This is a great activity for introducing to students the concept of a poetry slam. Slam poetry is a high-energy, competitive style of poetry where poets perfrom orally in front of a live audience.

The following activity is taken from - Exploring Contemporary Canadian Voices - the spoken word (see link below)
Before viewing Advertising:
- What’s your favourite or least favourite commercial? What do you like or dislike about it?

- In what ways are you influenced by ads? Give examples.

- According to the Media Dynamics publication, Media Matters, a typical adult has potential daily exposure to about 600-625 ads in various forms. 272 of these exposures come from the major traditional media (TV, radio, magazines, and newspapers). What might the others be?

- What are some pitfalls of a consumer society?

After Viewing Advertising
-Whose point of view does White Noise take and why?

- What is the tone of voice White Noise uses? Does he change his tone of voice? Where and why?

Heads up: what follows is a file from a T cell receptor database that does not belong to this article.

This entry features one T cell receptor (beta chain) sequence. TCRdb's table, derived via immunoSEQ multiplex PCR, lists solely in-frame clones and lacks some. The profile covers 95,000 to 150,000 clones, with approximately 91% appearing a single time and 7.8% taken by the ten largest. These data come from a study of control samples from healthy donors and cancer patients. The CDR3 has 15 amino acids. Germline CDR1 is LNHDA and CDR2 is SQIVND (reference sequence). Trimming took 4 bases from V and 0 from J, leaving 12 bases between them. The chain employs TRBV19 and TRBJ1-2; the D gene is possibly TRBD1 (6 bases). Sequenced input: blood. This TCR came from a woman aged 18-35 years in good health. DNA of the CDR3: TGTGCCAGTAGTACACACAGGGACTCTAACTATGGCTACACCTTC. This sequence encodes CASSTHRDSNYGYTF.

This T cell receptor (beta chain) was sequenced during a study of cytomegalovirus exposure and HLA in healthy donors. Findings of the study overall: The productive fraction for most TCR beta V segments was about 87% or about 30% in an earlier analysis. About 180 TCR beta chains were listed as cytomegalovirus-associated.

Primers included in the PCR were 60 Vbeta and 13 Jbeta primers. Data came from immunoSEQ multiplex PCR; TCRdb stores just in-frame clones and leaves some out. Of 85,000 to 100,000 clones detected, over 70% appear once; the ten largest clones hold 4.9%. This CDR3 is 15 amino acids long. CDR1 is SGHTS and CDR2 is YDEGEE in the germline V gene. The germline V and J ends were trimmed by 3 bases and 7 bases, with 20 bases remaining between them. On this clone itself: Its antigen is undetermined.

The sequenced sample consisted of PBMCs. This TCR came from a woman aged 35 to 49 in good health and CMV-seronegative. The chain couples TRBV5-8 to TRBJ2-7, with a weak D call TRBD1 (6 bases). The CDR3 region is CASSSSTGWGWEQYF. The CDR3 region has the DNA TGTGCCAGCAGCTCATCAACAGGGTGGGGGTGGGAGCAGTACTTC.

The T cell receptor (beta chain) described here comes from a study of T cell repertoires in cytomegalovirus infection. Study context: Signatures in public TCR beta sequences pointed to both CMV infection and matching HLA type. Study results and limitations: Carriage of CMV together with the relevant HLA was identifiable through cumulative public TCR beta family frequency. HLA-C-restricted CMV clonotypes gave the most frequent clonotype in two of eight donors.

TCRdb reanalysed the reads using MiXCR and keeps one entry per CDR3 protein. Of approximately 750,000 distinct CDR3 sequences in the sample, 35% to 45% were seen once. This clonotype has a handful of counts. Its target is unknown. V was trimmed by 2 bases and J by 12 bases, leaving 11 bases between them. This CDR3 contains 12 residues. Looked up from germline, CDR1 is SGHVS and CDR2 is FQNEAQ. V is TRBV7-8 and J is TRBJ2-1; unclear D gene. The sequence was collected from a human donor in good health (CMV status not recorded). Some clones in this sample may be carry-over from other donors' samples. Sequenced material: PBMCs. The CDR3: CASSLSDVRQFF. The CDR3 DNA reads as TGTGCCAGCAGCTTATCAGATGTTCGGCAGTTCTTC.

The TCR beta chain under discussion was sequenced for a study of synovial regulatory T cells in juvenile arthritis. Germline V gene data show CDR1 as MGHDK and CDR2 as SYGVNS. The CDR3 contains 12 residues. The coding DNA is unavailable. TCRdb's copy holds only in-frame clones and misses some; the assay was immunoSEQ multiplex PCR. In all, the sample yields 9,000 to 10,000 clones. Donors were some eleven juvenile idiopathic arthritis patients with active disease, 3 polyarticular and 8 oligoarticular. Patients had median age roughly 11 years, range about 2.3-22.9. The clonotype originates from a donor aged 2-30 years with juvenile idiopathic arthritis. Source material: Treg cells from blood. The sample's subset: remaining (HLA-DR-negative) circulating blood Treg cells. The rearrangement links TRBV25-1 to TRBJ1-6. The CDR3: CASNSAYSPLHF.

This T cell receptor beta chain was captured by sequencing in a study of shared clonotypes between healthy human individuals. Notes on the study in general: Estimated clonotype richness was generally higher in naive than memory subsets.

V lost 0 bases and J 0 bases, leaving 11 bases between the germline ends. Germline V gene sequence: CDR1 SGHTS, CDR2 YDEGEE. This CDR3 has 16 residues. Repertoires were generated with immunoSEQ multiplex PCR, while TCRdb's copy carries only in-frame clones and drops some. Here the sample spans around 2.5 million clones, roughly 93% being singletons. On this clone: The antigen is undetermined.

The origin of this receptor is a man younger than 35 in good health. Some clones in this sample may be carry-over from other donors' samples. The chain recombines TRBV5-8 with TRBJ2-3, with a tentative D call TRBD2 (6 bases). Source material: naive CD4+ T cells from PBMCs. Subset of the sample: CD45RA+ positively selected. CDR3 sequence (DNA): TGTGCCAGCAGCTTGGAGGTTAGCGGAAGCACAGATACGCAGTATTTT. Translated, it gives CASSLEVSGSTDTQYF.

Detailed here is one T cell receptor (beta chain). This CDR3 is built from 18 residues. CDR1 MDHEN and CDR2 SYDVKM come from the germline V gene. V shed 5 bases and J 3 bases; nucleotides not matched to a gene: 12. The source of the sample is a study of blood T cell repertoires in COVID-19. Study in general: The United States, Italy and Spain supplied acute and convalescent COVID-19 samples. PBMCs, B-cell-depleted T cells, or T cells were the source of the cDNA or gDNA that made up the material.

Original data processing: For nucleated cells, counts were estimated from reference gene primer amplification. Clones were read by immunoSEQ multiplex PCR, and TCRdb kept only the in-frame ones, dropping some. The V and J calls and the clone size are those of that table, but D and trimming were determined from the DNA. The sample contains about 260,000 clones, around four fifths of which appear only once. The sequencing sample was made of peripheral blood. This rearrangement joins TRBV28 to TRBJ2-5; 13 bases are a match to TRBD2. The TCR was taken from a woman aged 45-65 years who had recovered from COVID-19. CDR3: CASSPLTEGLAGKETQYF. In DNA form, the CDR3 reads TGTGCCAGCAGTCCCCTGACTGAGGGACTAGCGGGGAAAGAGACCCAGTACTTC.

‣ Tone is a manner of speaking, writing, or creating that reveals the attitude of the speaker, author or producer towards a subject or audience. Tone may be formal, informal, intimate, solemn, somber, playful, serious, ironic, condescending, etc.

- What techniques does he use to enhance the performance? (e.g., repetition, slang, speed of delivery)

- What is White Noise telling us about advertising in our society? How does it affect us individually and as a society?

"Ubu blurts untruth: much bunkum (plus bull), much humbug (plus bunk) – but trustful schmucks trust such untruthful stuff; thus Ubu (cult guru) must bluff dumbstruck numbskulls (such chumps)." Eunoia, Bok

Assessment Ideas

Achieve Balance
A primary goal when teaching poetry should be to foster and increase your students' confidence and ability to personally interpret and thoughtfully analyze poetry. For this reason, when you are determining your assessments you must be sure not to limit students' interpretations by requiring that they come to the "right" one, but at the same time your students must demonstrate certain specific skill sets such as an understanding of how literary techniques affect a poem's nature. So on the one hand your assessments should not stifle student creativity but simultaneously should illustrate your student's knowledge of conventions. For this reason it would be wise to ensure that you separate the assessments between ones that are related to "aesthetics" and ones that are related to "academics."